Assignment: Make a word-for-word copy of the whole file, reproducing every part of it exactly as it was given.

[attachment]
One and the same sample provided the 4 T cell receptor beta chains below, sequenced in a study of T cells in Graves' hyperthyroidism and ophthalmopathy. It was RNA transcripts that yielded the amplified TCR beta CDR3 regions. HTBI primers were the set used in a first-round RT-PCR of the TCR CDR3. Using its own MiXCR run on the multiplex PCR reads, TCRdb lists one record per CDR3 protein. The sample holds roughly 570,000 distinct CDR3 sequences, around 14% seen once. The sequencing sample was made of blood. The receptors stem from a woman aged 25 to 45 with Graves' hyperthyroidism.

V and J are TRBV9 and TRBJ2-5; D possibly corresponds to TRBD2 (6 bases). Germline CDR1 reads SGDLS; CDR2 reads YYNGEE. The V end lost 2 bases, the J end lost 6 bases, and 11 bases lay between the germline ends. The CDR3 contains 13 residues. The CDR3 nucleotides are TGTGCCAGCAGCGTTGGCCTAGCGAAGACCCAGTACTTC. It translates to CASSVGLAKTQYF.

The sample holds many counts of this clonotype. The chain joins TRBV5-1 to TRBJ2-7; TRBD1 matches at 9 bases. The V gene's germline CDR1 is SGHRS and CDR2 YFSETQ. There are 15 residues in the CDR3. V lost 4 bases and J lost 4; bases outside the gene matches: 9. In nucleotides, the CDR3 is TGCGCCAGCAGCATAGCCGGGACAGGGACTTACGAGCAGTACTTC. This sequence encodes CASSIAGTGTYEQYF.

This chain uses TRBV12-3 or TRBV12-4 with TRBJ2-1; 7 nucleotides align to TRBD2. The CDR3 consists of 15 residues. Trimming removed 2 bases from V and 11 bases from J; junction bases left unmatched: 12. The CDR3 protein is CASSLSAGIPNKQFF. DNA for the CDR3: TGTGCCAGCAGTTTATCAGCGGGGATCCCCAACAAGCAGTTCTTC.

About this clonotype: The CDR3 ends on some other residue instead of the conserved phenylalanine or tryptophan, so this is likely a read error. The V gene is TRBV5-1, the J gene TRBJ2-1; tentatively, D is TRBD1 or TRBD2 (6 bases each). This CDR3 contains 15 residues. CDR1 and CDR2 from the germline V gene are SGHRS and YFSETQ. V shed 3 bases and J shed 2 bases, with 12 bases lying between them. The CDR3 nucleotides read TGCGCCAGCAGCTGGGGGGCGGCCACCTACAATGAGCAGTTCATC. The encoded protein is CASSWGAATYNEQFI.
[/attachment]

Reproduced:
One and the same sample provided the 4 T cell receptor beta chains below, sequenced in a study of T cells in Graves' hyperthyroidism and ophthalmopathy. It was RNA transcripts that yielded the amplified TCR beta CDR3 regions. HTBI primers were the set used in a first-round RT-PCR of the TCR CDR3. Using its own MiXCR run on the multiplex PCR reads, TCRdb lists one record per CDR3 protein. The sample holds roughly 570,000 distinct CDR3 sequences, around 14% seen once. The sequencing sample was made of blood. The receptors stem from a woman aged 25 to 45 with Graves' hyperthyroidism.

V and J are TRBV9 and TRBJ2-5; D possibly corresponds to TRBD2 (6 bases). Germline CDR1 reads SGDLS; CDR2 reads YYNGEE. The V end lost 2 bases, the J end lost 6 bases, and 11 bases lay between the germline ends. The CDR3 contains 13 residues. The CDR3 nucleotides are TGTGCCAGCAGCGTTGGCCTAGCGAAGACCCAGTACTTC. It translates to CASSVGLAKTQYF.

The sample holds many counts of this clonotype. The chain joins TRBV5-1 to TRBJ2-7; TRBD1 matches at 9 bases. The V gene's germline CDR1 is SGHRS and CDR2 YFSETQ. There are 15 residues in the CDR3. V lost 4 bases and J lost 4; bases outside the gene matches: 9. In nucleotides, the CDR3 is TGCGCCAGCAGCATAGCCGGGACAGGGACTTACGAGCAGTACTTC. This sequence encodes CASSIAGTGTYEQYF.

This chain uses TRBV12-3 or TRBV12-4 with TRBJ2-1; 7 nucleotides align to TRBD2. The CDR3 consists of 15 residues. Trimming removed 2 bases from V and 11 bases from J; junction bases left unmatched: 12. The CDR3 protein is CASSLSAGIPNKQFF. DNA for the CDR3: TGTGCCAGCAGTTTATCAGCGGGGATCCCCAACAAGCAGTTCTTC.

About this clonotype: The CDR3 ends on some other residue instead of the conserved phenylalanine or tryptophan, so this is likely a read error. The V gene is TRBV5-1, the J gene TRBJ2-1; tentatively, D is TRBD1 or TRBD2 (6 bases each). This CDR3 contains 15 residues. CDR1 and CDR2 from the germline V gene are SGHRS and YFSETQ. V shed 3 bases and J shed 2 bases, with 12 bases lying between them. The CDR3 nucleotides read TGCGCCAGCAGCTGGGGGGCGGCCACCTACAATGAGCAGTTCATC. The encoded protein is CASSWGAATYNEQFI.